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More Post Office software-related convictions overturned takes total to 86

A total of 86 former subpostmasters wrongly prosecuted for financial crimes after computer errors showed phantom losses have had convictions overturned

Two former subpostmasters are the latest to have wrongful criminal convictions overturned on appeal.

A total of 86 former subpostmasters and Post Office branch workers have now had convictions quashed, based on evidence from the Post Office’s error-prone computer system.

These former subpostmasters are victims of the Post Office Horizon scandal, which between 2000 and 2015 saw more than 700 subpostmasters convicted of financial crimes based on evidence from the Horizon accounting and retail system used by Post Office branches, which was found in the High Court in 2019 to be error-prone. It affected thousands of subpostmasters blamed for unexplained accounting shortfalls, which were later proved to be caused by the Post Office’s Horizon software from IT supplier Fujitsu.

The latest appeals, which were unopposed by the Post Office, saw the conviction of Victor Ingham, 79, overturned after 17 years.

He was prosecuted by the Post Office for theft and false accounting for an alleged shortfall of around £65,000 at the Post Office branch he had run for 25 years in Anglesey, North Wales. He had no explanation for the losses in his branch, and although the Post Office was aware errors in its Horizon system could cause unexplained losses, it prosecuted him. Ingham was sentenced to 15 months in prison in December 2005.

Sheila Coultas, 60, had a conviction for false accounting from 2008 overturned. An unexplained loss of £39,000 was reported by Post Office auditors at her branch in Stirling Road Post Office in Lincolnshire. She was prosecuted despite losses continuing at the branch after she had been suspended.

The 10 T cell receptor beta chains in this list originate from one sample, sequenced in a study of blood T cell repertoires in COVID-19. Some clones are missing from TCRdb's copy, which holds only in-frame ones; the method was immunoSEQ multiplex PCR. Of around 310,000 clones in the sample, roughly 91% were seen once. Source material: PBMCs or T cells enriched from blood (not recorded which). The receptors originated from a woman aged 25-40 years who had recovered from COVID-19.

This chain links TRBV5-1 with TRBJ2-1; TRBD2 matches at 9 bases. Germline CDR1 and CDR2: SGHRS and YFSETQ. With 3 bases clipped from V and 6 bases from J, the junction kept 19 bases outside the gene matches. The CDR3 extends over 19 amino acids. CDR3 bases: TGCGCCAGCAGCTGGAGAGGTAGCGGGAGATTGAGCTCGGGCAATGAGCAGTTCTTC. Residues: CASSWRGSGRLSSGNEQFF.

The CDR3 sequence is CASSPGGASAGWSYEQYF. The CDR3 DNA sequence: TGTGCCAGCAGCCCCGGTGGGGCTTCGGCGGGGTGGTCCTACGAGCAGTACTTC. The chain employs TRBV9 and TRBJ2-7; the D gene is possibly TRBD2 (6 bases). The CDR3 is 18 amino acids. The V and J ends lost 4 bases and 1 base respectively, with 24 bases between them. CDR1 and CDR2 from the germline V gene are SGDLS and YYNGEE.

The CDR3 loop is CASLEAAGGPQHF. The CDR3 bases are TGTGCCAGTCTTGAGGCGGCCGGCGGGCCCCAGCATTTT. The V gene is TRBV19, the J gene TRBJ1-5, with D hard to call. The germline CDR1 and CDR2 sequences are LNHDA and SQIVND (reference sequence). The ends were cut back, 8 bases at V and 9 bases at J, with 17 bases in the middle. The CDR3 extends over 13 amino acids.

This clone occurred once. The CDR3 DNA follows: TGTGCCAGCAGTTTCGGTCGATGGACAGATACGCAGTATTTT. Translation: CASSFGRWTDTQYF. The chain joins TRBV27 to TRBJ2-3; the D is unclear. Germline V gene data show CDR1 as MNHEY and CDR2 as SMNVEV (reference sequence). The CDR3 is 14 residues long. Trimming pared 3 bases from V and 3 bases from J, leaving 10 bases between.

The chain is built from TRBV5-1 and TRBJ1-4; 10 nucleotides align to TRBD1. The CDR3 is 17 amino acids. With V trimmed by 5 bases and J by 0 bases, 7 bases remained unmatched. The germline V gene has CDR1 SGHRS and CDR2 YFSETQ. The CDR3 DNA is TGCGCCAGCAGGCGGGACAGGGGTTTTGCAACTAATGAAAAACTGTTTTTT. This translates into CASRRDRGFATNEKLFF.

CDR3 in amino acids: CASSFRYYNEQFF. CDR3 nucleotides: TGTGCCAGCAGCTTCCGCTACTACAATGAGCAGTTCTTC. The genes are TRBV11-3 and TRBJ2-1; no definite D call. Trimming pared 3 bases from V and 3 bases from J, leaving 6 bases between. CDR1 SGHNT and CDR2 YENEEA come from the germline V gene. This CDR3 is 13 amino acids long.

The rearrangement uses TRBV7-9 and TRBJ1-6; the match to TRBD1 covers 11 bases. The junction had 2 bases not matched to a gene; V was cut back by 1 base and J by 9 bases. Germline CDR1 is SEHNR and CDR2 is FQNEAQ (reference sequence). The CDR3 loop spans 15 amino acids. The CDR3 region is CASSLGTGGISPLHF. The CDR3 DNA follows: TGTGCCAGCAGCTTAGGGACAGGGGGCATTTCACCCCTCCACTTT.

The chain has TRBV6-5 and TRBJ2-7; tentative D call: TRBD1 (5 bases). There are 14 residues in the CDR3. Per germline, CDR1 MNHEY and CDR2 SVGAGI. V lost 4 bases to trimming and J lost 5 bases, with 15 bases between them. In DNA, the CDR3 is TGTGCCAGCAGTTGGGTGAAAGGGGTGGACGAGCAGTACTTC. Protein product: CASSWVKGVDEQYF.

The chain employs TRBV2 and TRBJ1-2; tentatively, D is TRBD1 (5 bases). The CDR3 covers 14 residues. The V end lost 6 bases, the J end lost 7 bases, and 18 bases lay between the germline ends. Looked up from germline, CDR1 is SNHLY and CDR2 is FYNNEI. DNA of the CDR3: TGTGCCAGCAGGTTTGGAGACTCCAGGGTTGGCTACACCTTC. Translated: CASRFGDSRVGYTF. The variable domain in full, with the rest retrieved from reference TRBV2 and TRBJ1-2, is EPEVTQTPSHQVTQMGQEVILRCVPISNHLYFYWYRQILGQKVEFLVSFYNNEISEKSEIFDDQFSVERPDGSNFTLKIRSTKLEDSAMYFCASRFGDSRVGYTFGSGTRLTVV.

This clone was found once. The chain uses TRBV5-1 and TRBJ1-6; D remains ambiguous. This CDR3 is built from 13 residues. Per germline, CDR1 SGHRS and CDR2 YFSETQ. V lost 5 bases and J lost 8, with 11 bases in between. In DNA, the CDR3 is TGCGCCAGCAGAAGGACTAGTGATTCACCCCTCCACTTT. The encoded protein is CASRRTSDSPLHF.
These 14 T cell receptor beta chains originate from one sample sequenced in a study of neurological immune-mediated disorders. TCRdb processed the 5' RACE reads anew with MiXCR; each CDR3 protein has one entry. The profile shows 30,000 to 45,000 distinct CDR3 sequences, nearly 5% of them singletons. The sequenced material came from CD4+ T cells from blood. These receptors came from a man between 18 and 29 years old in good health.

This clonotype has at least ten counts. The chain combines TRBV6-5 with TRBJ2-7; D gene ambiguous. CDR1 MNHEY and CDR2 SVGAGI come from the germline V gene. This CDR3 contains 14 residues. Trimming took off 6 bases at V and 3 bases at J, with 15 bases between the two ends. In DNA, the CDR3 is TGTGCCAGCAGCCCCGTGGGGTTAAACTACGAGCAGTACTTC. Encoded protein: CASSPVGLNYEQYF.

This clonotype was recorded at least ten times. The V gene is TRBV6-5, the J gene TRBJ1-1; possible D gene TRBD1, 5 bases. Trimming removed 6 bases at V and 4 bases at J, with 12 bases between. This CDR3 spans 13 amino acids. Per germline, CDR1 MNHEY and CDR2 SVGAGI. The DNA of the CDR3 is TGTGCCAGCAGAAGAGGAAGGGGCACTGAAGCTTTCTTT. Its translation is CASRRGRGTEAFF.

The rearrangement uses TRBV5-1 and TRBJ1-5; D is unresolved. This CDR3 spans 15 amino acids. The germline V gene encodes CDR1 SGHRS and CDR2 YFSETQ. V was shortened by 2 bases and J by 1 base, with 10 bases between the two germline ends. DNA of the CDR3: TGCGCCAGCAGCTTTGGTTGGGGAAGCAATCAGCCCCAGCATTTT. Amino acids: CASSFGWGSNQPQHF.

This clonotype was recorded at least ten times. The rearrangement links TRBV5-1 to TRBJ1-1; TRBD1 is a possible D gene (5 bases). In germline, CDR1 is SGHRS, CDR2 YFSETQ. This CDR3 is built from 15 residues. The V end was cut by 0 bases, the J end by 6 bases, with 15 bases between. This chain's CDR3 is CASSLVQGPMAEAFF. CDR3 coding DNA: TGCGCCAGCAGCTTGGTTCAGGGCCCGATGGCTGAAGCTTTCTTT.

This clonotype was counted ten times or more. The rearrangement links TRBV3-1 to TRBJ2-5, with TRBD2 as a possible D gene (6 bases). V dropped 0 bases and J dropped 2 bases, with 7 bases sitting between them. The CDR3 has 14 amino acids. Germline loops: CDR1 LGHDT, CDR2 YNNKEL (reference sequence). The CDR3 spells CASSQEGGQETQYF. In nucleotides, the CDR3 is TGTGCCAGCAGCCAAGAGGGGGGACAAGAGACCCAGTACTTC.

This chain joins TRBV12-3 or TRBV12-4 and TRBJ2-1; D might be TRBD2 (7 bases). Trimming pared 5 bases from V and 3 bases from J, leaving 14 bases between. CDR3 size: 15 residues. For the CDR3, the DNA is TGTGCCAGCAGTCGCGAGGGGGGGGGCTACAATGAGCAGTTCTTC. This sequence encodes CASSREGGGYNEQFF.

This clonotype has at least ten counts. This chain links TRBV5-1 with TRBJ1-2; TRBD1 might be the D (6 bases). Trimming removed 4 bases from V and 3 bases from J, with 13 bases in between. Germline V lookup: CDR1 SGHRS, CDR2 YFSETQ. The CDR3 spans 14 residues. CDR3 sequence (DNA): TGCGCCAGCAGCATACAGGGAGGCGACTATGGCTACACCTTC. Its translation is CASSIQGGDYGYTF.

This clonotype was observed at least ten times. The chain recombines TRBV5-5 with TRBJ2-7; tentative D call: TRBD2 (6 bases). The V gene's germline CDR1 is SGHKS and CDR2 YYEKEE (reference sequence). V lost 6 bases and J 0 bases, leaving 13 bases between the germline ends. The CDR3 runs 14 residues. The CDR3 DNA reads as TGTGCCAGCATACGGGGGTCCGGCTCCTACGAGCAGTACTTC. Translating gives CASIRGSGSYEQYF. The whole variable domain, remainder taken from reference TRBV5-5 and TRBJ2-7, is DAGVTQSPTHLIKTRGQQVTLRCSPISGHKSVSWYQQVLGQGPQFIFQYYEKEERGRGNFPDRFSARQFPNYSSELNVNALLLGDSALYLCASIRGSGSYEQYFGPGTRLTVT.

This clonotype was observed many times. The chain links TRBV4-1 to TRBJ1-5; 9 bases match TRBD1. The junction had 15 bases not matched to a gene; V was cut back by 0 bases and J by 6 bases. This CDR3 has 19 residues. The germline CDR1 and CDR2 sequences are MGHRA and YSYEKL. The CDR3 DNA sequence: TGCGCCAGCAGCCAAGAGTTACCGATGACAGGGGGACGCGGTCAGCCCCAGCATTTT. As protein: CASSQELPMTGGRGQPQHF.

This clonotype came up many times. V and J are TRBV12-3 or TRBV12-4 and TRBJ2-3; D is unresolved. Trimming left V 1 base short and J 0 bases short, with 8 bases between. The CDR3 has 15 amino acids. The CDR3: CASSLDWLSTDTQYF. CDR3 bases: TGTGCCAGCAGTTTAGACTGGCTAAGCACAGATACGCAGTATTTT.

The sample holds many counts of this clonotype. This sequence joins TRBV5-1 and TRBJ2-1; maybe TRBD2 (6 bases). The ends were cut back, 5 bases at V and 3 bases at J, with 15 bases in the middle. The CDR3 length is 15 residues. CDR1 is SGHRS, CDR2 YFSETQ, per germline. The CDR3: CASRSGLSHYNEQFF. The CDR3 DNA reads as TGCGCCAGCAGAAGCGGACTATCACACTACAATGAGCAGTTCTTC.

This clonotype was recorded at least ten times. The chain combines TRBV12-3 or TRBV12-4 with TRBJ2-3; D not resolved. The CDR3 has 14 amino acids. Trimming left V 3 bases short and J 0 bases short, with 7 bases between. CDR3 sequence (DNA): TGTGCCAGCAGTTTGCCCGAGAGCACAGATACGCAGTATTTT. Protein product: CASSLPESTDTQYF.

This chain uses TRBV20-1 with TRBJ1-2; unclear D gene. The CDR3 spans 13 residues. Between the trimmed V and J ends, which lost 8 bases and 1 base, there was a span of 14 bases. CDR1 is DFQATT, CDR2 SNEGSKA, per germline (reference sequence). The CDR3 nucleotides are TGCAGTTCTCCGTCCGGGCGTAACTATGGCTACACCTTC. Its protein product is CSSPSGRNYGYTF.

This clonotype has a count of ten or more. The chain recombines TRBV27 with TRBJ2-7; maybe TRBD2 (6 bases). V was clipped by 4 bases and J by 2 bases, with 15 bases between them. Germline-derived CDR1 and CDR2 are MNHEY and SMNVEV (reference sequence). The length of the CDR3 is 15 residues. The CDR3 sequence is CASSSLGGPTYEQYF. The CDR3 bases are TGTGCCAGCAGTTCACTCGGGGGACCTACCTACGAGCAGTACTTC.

Computer Weekly first reported on problems with the system in 2009, when it made public the stories of a group of subpostmasters (see timeline of articles below).

Post Office denial

The Post Office always denied Horizon could be to blame for the shortfalls.

Neil Hudgell of Hudgell Solicitors, which represents more than 100 victims of the scandal, said: “We again welcome the quashing of these convictions. These are decent, honest people, whose lives have been ruined. We will now try to help them rebuild their lives and move forward when the Post Office is no longer front, middle and centre of their minds.

“We urge others to follow today’s appellants,” he said. “The Post Office Inquiry heard yesterday that the vast majority of those wrongly convicted are still out there. They should come forward without fear, clear their names and repair some of the damage wrought on them over the past 20 years” 

The Post Office Horizon scandal inquiry this week heard a further full day of evidence on compensation for thousands of former subpostmasters that were ruined after being blamed for losses. There is huge frustration and anger among the victims of the scandal due to the length of time it’s taking to award fair compensation.

As Computer Weekly revealed in January last year, the government put aside £1bn towards the Horizon compensation schemes. But although initial interim payments have been made to some, final payments, which are intended to put victims in the financial position they would have been in had it not been for the scandal, are yet to be paid or even agreed for claimants.

Alan Bates, the former subpostmaster who led the fight for justice since 2009, when he formed the Justice for Subpostmasters Alliance, said the compensation situation “has all the makings of a train crash in slow motion”.

Read all Computer Weekly articles about the scandal since 2009

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